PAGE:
Under Miller, the ITAA has opposed efforts by labor's congressional allies to prevent the privatization of federal jobs. Most recently the ITAA sought elimination of an amendment by Senators. Kit Bond, (R-MO) and Barbara Mikulski, (D-MD)., to FY 2006 Transportation/Treasury/Housing appropriations bill to requires: a public-private competition before any work performed by 10 or more government employees can be awarded to a private company, and; that private contractor bids must be lower by either 10 percent of personnel-related costs or $10 million - whichever is lower.


ITAA supports making permanent the temporary congressional ban prohibiting the states from applying state sales taxes to commodity sales over the internet. If allowed to tax these transactions, states could raise nearly $16 billion dollars annually in needed fiscal resources for vital public services such as education, roads, health care such as Medicaid, law enforcement, social services etc.


A 11/20/03 article in Tech Worker News entitled "IT Industry: Race to the Bottom", summed up Miller's work:

By pumping up the number of technologically skilled immigrants allowed into the country and outsourcing growing numbers of tech jobs abroad, these firms [U.S. technology companies] are well on their way to guaranteeing that whatever jobs of the future remain in America pay as little as possible. Worse, in the process, theyÂ’re discouraging more and more young Americans from studying science and technology, and thus encouraging a dangerous dumbing-down of the nation's future workforce. Try preserving superpower status after a generation or two of that.

This year, technology and other white-collar outsourcing has become so widespread, and the economy's job-creating powers have become so feeble, that the issue has become front-page news and the public is revolting. Like their counterparts in the rest of the economy, the multinational tech-outsourcers and their apologists have begun to react with a combination of almost refreshingly honest arrogance and insultingly incoherent deception.

In the former category, tech industry spokesman Harris Miller takes first prize. President of the Information Technology Association of America, Miller spent the late 1990s insisting that America faced a tech worker shortage so enormous that only a flood of immigrant techies could fill the gap. He also warned that, without such tech worker imports, these firms would send the jobs overseas.

Now, as unemployment in technology still tops 8 percent despite months of better economic growth, Miller has shifted toward defending outsourcing as a "hard truth" that Americans must face. The nation's main hope for stemming this job flight? As Miller told Congress, "downward pressure on salaries." In other words, U.S. technology workers should plunge deeper into the global race to the bottom.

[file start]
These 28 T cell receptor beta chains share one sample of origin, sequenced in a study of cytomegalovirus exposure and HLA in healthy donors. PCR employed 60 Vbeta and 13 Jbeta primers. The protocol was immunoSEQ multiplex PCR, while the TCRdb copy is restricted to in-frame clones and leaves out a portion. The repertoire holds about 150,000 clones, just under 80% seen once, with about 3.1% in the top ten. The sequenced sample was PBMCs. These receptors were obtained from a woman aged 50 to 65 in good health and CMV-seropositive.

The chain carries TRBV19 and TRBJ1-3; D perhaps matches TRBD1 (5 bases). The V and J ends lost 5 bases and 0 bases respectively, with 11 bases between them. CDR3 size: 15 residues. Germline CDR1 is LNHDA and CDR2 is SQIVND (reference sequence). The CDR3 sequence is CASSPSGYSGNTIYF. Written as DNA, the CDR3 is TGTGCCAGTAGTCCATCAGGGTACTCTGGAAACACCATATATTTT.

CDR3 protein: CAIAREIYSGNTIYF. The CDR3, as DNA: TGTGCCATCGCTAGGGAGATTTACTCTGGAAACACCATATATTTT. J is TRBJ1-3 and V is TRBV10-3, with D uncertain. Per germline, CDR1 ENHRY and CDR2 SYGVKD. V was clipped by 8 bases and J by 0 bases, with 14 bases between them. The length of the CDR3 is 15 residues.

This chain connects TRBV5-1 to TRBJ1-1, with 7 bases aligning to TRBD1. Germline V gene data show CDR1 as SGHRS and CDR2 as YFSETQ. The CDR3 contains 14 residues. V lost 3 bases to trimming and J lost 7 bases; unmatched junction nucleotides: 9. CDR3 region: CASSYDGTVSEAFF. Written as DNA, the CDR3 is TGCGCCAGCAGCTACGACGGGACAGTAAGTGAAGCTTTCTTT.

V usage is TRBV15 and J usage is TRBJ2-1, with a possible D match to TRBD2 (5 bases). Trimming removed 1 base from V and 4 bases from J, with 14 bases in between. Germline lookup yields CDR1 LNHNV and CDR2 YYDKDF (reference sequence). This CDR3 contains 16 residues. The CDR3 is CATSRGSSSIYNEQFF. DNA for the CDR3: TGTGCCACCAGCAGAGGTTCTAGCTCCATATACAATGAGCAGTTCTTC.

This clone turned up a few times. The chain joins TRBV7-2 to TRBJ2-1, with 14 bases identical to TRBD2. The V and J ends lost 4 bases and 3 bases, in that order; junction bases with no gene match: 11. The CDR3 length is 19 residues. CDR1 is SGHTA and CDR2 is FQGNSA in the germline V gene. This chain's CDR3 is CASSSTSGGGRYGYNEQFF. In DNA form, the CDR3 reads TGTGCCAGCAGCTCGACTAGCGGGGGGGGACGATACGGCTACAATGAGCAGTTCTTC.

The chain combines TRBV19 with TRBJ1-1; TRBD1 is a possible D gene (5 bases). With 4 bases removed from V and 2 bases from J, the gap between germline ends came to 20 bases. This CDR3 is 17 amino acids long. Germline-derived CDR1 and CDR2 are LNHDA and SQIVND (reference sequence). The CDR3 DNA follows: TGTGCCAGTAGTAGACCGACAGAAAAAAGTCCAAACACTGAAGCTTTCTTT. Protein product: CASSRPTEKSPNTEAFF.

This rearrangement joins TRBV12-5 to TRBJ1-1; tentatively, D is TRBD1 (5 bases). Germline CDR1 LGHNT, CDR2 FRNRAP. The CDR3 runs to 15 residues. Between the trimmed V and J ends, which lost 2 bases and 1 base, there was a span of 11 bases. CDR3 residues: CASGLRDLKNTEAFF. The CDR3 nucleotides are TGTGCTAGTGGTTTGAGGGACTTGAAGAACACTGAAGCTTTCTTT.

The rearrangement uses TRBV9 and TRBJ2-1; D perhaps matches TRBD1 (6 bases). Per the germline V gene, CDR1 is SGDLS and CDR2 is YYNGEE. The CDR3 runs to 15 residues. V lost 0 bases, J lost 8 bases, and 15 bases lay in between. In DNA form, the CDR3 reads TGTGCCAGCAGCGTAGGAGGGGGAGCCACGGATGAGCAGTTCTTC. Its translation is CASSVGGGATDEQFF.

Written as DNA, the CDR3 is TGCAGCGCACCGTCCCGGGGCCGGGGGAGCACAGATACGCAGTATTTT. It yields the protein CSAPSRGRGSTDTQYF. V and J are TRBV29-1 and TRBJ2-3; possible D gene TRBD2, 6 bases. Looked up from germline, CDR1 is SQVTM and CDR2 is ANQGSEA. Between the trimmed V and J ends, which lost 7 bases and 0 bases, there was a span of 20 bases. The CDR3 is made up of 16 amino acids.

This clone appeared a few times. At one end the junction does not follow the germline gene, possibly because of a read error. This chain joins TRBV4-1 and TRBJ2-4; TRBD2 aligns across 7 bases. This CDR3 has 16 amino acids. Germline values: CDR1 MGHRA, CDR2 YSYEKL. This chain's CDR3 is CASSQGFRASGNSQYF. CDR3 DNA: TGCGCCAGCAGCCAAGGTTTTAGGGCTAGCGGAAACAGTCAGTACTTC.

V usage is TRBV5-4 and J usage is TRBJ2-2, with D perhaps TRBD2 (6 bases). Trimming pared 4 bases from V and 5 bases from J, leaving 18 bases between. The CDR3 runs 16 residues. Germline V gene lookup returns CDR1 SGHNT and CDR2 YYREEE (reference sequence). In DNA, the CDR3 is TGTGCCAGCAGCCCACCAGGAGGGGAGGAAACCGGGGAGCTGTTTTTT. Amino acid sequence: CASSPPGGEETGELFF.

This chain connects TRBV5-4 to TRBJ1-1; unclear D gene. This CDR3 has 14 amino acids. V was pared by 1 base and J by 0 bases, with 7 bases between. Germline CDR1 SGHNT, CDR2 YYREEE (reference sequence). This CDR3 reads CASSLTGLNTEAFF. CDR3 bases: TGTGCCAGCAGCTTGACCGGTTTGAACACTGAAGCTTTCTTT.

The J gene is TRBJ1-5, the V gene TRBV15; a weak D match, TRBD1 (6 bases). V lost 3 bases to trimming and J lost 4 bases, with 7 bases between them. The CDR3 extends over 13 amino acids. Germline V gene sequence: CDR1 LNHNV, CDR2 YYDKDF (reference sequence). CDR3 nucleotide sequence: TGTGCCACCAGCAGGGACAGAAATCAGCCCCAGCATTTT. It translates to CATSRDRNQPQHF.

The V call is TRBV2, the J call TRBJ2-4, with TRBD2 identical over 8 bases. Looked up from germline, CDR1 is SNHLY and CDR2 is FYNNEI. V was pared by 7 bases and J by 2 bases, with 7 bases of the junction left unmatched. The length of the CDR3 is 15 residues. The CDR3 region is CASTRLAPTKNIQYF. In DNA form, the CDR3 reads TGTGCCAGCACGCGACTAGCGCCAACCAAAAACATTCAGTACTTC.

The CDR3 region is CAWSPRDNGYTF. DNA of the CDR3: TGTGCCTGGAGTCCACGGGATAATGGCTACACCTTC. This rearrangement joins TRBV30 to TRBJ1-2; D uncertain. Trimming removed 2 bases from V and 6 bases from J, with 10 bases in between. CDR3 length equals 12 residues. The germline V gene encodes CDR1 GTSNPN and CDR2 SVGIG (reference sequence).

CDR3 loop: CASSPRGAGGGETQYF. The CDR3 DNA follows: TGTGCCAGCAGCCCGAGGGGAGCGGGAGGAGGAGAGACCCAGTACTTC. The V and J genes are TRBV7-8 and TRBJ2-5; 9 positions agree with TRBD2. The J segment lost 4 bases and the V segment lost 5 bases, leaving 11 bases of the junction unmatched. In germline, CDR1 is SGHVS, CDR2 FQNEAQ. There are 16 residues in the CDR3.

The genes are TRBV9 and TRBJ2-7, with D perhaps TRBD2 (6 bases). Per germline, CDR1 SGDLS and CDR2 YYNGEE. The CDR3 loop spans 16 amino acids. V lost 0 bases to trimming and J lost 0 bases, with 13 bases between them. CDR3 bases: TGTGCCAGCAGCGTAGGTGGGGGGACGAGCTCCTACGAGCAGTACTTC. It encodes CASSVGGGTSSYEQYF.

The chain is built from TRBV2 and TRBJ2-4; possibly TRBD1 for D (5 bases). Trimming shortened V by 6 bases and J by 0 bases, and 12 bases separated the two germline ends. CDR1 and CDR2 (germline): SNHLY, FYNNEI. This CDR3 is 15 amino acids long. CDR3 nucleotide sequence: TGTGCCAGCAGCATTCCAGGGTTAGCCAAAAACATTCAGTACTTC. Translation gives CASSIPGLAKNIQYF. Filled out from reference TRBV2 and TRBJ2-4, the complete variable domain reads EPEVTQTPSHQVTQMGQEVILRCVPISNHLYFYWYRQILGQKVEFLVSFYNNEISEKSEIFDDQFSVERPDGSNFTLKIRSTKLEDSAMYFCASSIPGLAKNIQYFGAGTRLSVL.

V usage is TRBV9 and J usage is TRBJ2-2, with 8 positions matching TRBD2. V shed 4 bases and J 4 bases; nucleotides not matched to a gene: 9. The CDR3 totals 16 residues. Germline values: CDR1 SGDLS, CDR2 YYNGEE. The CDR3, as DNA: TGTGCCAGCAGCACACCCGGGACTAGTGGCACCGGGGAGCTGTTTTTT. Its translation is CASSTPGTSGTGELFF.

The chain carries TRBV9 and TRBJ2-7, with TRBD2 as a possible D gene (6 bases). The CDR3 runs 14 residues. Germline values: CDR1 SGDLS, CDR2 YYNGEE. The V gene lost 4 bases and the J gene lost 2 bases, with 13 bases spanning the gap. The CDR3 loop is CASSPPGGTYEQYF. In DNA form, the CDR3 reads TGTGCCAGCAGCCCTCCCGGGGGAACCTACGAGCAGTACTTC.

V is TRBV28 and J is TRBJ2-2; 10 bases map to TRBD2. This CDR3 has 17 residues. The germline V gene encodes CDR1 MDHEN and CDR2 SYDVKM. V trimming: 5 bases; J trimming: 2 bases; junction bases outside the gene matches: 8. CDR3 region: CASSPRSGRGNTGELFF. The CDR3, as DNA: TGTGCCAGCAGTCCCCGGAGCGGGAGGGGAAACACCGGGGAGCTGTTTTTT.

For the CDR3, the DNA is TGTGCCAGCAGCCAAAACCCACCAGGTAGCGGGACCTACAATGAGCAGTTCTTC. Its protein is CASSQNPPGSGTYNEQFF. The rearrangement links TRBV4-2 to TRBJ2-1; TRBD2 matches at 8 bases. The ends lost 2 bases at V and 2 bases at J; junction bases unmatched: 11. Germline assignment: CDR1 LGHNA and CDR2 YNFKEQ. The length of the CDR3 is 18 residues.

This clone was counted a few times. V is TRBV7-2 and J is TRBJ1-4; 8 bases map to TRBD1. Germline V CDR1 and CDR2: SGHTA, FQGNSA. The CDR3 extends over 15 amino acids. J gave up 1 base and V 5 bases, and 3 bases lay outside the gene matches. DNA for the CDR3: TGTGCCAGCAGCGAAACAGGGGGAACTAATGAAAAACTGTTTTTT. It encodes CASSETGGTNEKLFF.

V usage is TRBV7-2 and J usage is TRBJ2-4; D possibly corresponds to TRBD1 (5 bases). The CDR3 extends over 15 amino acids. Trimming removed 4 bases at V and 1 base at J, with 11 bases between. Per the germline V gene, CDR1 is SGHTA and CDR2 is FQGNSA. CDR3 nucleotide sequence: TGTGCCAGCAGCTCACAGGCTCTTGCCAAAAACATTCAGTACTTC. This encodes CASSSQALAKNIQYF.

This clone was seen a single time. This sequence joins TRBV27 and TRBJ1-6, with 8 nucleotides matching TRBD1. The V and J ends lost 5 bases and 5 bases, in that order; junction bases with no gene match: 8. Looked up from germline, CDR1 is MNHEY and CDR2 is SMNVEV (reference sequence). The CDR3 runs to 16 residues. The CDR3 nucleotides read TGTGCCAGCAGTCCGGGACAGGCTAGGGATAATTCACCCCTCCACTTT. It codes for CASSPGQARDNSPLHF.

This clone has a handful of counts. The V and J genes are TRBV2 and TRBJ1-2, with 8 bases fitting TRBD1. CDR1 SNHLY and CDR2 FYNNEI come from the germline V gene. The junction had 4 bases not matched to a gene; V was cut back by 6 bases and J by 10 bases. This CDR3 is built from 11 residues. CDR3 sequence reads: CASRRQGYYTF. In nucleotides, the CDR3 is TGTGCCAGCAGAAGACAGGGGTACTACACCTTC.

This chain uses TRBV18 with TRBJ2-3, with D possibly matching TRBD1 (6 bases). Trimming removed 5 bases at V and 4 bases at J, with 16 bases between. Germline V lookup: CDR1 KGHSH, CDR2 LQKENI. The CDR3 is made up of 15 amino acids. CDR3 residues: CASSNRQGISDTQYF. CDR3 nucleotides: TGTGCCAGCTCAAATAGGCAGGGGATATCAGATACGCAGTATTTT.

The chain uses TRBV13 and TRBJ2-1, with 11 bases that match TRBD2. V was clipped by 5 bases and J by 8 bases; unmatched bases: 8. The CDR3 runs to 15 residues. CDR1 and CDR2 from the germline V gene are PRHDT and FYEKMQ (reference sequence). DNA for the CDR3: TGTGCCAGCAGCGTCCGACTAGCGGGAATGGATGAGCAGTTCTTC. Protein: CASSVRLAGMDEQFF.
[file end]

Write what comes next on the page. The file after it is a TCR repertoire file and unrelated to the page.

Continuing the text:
More funding for technology education would help, too, he added. But Miller was surely relieved that no Congressmen asked him how this would improve America's competitiveness with foreign workers who he argued can "compete for increasingly more sophisticated and complex IT work" at "a fraction" of U.S. costs.

Prepared by: Â Department for Professional Employees, AFL-CIOÂ 2/6/06

Sources: Except where otherwise indicated, all references are derived from documents

published on the ITAA website as of 2/1/06.


Arturo said...

You can write in Jim Webb. That is exactly what I will do if Jim does not win on June 13. No way I can vote for an anti-worker candidate. Miller is not a real Democrat.

AnonymousIsAWoman said...

Thank you Anonymous from Department of Professionals at AFL-CIO. Great fact sheet. And you, and anyone in labor, are always welcome at my website.

And Arturo, you have a good point. Thanks.

Anonymous said...

I'm Anonymous, but not from Department of Professionals at AFL-CIO. I found that from ourtsourcecongress website - they attribute that fact sheet from D of P at afl-cio

Actually, my background is more management oriented

But Miller is an anti-labor extremist, so extreme that he actually harms business interests.

Here's an atricle to that effect

The H-1B Is A Barrier To The IT Industry's Recovery
Even Milton Friedman Says "there is no doubt" H-1B Is A Subsidy
by Paul Donnelly,0816-Donnelly.shtm

As a candidate for a party that claims to be for working people, that's bazzarre

Anonymous said...

an exerpt from that article:

When even MILTON FRIEDMAN says "there is no doubt" that the H-1B program is a subsidy, that ought to end the argument. What can the ITAA's Harris Miller say? Or CATO's Steve Moore?

Anonymous said...

Aside from the central points of your post, there is an interesting irony of a "Reagan Democrat" relying upon labor for a Democratic primary. Another interesting twist of this election.

Anonymous said...

i don't think it's that ironic if you understand that both parties have sold out the working citizen long ago

How can you reach any other conclusion, if you really understand Harris Miller's background?

Info_Tech_Guy said...

I find no irony in Jim Webb adopting a position of opposition to the wholesale outsourcing of good-paying middle class jobs and the loss of high technology and industrial capabilities in the U.S. Webb isn't pandering after union votes; he's noting the problems which afflict this country and attempting to offer a fresh, honest approach.

I would note that the architect of the Reagan era "Supply Side Revolution" legislation, Dr. Paul Craig Roberts, has long written scathing denunciations of offshore outsourcing and H-1b worker replacement programs (supported by Harris Miller). Is Roberts wrong now because of whatever he said and did 20 years ago? Is supply side economics even relevant to the discussion of offshore outsourcing and H-1b? I think NOT!

Similarly, Jim Webb's previous limited association with the Reagan administration was based on national defense, foreign policy and Vietnam veterans issues.

I welcome the movement of disenchanted Reagan Democrats and Reagan Republicans into the ranks of Webb Democrats.